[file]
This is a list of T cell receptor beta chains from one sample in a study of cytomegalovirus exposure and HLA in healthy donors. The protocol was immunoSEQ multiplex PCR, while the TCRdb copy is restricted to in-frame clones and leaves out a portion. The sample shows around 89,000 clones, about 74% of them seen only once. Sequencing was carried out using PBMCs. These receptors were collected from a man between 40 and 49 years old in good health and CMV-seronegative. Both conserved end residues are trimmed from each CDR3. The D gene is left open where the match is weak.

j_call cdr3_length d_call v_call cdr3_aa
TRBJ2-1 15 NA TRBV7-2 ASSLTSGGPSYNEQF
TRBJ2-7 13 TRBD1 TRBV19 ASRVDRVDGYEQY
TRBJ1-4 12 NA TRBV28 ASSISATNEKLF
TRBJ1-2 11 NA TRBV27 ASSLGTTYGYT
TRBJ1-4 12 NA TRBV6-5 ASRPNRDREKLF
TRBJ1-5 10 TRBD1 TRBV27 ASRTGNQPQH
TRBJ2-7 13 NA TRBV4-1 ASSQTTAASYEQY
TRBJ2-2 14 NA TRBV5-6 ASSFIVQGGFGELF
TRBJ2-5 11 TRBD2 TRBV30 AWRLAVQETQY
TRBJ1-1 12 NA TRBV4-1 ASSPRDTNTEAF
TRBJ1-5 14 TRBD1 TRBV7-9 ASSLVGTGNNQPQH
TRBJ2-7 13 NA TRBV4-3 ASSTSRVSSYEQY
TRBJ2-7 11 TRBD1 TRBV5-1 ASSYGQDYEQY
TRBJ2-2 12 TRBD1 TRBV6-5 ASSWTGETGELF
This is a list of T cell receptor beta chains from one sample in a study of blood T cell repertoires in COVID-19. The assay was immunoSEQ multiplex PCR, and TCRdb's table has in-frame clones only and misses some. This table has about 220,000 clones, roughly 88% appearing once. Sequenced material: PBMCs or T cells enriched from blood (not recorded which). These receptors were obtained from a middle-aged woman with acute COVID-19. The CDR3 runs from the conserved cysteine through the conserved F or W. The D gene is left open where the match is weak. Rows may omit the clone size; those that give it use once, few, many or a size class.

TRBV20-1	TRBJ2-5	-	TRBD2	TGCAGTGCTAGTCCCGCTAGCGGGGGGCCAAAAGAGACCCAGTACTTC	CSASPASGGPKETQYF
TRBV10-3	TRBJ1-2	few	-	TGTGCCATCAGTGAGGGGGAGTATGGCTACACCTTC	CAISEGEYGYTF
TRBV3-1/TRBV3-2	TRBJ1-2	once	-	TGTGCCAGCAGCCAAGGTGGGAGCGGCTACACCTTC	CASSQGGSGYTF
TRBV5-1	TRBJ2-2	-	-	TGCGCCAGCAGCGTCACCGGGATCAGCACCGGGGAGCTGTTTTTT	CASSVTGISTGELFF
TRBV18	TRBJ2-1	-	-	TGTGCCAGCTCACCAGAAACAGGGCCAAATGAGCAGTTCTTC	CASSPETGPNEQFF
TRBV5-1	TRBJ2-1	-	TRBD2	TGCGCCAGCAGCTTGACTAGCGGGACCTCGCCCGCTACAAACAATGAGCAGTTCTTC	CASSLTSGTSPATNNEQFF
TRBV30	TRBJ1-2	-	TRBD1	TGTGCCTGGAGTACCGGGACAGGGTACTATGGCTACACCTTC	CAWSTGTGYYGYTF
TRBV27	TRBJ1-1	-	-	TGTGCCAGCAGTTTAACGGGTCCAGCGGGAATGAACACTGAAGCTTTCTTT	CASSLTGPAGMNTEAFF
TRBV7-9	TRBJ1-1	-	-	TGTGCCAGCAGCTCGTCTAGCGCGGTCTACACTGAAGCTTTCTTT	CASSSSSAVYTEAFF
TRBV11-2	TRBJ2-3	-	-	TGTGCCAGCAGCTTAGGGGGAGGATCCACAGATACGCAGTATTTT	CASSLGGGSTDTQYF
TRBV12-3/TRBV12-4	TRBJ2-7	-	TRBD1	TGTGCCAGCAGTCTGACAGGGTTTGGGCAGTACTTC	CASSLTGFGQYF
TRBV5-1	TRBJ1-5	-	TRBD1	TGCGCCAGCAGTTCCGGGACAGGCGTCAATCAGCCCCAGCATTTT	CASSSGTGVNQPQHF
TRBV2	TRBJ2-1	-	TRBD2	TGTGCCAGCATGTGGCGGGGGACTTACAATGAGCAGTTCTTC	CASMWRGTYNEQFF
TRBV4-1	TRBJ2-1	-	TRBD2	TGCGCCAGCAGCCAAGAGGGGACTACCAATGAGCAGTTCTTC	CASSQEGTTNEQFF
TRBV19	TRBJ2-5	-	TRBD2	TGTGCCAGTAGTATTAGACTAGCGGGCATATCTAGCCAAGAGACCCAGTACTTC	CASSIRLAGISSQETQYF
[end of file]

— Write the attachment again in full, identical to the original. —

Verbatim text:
This is a list of T cell receptor beta chains from one sample in a study of cytomegalovirus exposure and HLA in healthy donors. The protocol was immunoSEQ multiplex PCR, while the TCRdb copy is restricted to in-frame clones and leaves out a portion. The sample shows around 89,000 clones, about 74% of them seen only once. Sequencing was carried out using PBMCs. These receptors were collected from a man between 40 and 49 years old in good health and CMV-seronegative. Both conserved end residues are trimmed from each CDR3. The D gene is left open where the match is weak.

j_call cdr3_length d_call v_call cdr3_aa
TRBJ2-1 15 NA TRBV7-2 ASSLTSGGPSYNEQF
TRBJ2-7 13 TRBD1 TRBV19 ASRVDRVDGYEQY
TRBJ1-4 12 NA TRBV28 ASSISATNEKLF
TRBJ1-2 11 NA TRBV27 ASSLGTTYGYT
TRBJ1-4 12 NA TRBV6-5 ASRPNRDREKLF
TRBJ1-5 10 TRBD1 TRBV27 ASRTGNQPQH
TRBJ2-7 13 NA TRBV4-1 ASSQTTAASYEQY
TRBJ2-2 14 NA TRBV5-6 ASSFIVQGGFGELF
TRBJ2-5 11 TRBD2 TRBV30 AWRLAVQETQY
TRBJ1-1 12 NA TRBV4-1 ASSPRDTNTEAF
TRBJ1-5 14 TRBD1 TRBV7-9 ASSLVGTGNNQPQH
TRBJ2-7 13 NA TRBV4-3 ASSTSRVSSYEQY
TRBJ2-7 11 TRBD1 TRBV5-1 ASSYGQDYEQY
TRBJ2-2 12 TRBD1 TRBV6-5 ASSWTGETGELF
This is a list of T cell receptor beta chains from one sample in a study of blood T cell repertoires in COVID-19. The assay was immunoSEQ multiplex PCR, and TCRdb's table has in-frame clones only and misses some. This table has about 220,000 clones, roughly 88% appearing once. Sequenced material: PBMCs or T cells enriched from blood (not recorded which). These receptors were obtained from a middle-aged woman with acute COVID-19. The CDR3 runs from the conserved cysteine through the conserved F or W. The D gene is left open where the match is weak. Rows may omit the clone size; those that give it use once, few, many or a size class.

TRBV20-1	TRBJ2-5	-	TRBD2	TGCAGTGCTAGTCCCGCTAGCGGGGGGCCAAAAGAGACCCAGTACTTC	CSASPASGGPKETQYF
TRBV10-3	TRBJ1-2	few	-	TGTGCCATCAGTGAGGGGGAGTATGGCTACACCTTC	CAISEGEYGYTF
TRBV3-1/TRBV3-2	TRBJ1-2	once	-	TGTGCCAGCAGCCAAGGTGGGAGCGGCTACACCTTC	CASSQGGSGYTF
TRBV5-1	TRBJ2-2	-	-	TGCGCCAGCAGCGTCACCGGGATCAGCACCGGGGAGCTGTTTTTT	CASSVTGISTGELFF
TRBV18	TRBJ2-1	-	-	TGTGCCAGCTCACCAGAAACAGGGCCAAATGAGCAGTTCTTC	CASSPETGPNEQFF
TRBV5-1	TRBJ2-1	-	TRBD2	TGCGCCAGCAGCTTGACTAGCGGGACCTCGCCCGCTACAAACAATGAGCAGTTCTTC	CASSLTSGTSPATNNEQFF
TRBV30	TRBJ1-2	-	TRBD1	TGTGCCTGGAGTACCGGGACAGGGTACTATGGCTACACCTTC	CAWSTGTGYYGYTF
TRBV27	TRBJ1-1	-	-	TGTGCCAGCAGTTTAACGGGTCCAGCGGGAATGAACACTGAAGCTTTCTTT	CASSLTGPAGMNTEAFF
TRBV7-9	TRBJ1-1	-	-	TGTGCCAGCAGCTCGTCTAGCGCGGTCTACACTGAAGCTTTCTTT	CASSSSSAVYTEAFF
TRBV11-2	TRBJ2-3	-	-	TGTGCCAGCAGCTTAGGGGGAGGATCCACAGATACGCAGTATTTT	CASSLGGGSTDTQYF
TRBV12-3/TRBV12-4	TRBJ2-7	-	TRBD1	TGTGCCAGCAGTCTGACAGGGTTTGGGCAGTACTTC	CASSLTGFGQYF
TRBV5-1	TRBJ1-5	-	TRBD1	TGCGCCAGCAGTTCCGGGACAGGCGTCAATCAGCCCCAGCATTTT	CASSSGTGVNQPQHF
TRBV2	TRBJ2-1	-	TRBD2	TGTGCCAGCATGTGGCGGGGGACTTACAATGAGCAGTTCTTC	CASMWRGTYNEQFF
TRBV4-1	TRBJ2-1	-	TRBD2	TGCGCCAGCAGCCAAGAGGGGACTACCAATGAGCAGTTCTTC	CASSQEGTTNEQFF
TRBV19	TRBJ2-5	-	TRBD2	TGTGCCAGTAGTATTAGACTAGCGGGCATATCTAGCCAAGAGACCCAGTACTTC	CASSIRLAGISSQETQYF